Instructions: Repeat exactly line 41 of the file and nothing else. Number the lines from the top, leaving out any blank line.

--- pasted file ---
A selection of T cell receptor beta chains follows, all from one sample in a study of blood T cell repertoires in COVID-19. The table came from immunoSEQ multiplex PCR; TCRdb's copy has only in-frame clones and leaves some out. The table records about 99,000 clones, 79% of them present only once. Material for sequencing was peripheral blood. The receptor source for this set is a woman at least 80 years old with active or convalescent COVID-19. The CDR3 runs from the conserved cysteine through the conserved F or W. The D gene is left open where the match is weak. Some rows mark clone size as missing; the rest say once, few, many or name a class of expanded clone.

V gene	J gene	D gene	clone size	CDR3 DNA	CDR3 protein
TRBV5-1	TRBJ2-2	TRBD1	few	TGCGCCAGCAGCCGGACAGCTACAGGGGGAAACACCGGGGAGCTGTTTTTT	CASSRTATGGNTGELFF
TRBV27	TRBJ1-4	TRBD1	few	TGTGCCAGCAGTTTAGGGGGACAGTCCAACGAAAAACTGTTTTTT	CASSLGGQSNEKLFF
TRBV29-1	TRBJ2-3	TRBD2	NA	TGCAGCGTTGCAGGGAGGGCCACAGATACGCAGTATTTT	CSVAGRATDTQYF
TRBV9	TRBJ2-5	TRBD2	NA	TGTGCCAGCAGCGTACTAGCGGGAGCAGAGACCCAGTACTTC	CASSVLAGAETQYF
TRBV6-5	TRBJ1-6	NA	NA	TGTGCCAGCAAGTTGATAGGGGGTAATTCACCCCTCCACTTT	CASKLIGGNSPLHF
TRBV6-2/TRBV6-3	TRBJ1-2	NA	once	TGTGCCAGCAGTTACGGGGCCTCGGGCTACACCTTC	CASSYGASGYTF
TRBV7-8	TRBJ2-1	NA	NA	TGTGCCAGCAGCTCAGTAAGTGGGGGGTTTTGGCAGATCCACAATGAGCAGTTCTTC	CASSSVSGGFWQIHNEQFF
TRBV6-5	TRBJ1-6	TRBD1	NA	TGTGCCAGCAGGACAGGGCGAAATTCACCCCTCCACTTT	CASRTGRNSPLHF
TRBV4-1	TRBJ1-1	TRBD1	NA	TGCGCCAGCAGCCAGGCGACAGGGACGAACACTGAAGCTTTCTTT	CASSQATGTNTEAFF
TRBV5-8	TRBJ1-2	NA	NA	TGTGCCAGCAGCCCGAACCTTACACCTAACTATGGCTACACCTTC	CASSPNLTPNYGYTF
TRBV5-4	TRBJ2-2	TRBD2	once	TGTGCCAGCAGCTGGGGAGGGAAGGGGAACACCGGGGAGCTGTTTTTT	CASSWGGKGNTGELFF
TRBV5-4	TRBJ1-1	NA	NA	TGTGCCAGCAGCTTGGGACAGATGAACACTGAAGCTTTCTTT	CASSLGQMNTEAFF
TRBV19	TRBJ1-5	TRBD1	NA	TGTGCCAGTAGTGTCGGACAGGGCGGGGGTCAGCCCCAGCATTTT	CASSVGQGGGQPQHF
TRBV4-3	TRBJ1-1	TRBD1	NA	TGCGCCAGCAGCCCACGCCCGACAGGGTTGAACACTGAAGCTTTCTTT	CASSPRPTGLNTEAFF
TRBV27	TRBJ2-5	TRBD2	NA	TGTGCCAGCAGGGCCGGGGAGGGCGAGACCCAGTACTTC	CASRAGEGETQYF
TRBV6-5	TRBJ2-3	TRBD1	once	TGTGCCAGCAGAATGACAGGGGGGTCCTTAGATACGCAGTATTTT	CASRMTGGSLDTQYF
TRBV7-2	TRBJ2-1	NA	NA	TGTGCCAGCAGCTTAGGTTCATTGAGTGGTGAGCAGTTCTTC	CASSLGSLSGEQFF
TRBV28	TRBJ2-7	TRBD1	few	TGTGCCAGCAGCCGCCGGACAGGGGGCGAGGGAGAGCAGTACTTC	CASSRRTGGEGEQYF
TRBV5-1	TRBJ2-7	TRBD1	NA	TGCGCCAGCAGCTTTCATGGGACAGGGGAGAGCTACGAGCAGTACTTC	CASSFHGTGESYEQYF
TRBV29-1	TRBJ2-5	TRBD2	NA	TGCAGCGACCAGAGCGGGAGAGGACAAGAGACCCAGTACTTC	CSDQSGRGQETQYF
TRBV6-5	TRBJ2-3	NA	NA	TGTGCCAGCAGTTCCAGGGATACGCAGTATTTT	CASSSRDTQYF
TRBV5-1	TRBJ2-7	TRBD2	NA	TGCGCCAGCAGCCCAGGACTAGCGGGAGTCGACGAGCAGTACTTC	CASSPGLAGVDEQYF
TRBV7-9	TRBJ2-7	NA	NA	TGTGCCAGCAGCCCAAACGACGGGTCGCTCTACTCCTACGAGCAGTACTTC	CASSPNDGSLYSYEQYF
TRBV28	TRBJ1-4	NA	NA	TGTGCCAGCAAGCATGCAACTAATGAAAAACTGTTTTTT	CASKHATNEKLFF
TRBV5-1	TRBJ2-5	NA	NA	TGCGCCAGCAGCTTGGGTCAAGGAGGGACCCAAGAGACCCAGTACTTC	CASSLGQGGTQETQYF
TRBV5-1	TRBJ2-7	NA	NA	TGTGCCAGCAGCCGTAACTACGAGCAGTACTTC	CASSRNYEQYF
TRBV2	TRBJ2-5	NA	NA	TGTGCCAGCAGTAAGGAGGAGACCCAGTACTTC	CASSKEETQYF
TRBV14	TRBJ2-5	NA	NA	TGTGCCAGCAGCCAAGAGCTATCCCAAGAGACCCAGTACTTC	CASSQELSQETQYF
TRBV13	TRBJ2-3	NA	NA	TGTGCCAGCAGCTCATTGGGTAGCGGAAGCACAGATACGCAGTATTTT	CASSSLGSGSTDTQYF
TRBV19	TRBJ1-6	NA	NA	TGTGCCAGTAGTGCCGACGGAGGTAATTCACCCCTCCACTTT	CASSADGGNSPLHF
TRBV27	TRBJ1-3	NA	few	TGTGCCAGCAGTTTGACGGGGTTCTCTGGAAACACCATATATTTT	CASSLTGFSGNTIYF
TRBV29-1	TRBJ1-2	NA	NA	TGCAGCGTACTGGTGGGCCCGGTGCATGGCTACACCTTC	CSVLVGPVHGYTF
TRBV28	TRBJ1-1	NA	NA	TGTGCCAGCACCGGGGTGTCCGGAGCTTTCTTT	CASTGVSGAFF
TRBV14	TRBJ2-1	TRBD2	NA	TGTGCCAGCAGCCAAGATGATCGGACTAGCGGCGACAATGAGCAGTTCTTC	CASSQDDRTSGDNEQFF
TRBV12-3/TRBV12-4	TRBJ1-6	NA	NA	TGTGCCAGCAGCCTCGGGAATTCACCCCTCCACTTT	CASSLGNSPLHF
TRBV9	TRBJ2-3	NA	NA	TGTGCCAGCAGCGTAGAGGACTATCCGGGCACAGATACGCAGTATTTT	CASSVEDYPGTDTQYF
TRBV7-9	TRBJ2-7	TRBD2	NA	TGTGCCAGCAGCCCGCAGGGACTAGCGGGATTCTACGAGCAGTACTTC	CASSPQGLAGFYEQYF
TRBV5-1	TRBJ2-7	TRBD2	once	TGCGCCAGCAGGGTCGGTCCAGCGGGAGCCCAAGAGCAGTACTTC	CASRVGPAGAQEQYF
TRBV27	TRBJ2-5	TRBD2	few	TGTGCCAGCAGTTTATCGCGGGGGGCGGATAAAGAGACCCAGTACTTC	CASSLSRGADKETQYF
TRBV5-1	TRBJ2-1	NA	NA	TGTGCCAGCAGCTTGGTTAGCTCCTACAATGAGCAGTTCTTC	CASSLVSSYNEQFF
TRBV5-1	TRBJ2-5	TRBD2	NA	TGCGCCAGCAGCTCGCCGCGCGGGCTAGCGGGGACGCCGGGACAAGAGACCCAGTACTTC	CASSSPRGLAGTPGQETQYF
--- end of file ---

TRBV27	TRBJ2-5	TRBD2	few	TGTGCCAGCAGTTTATCGCGGGGGGCGGATAAAGAGACCCAGTACTTC	CASSLSRGADKETQYF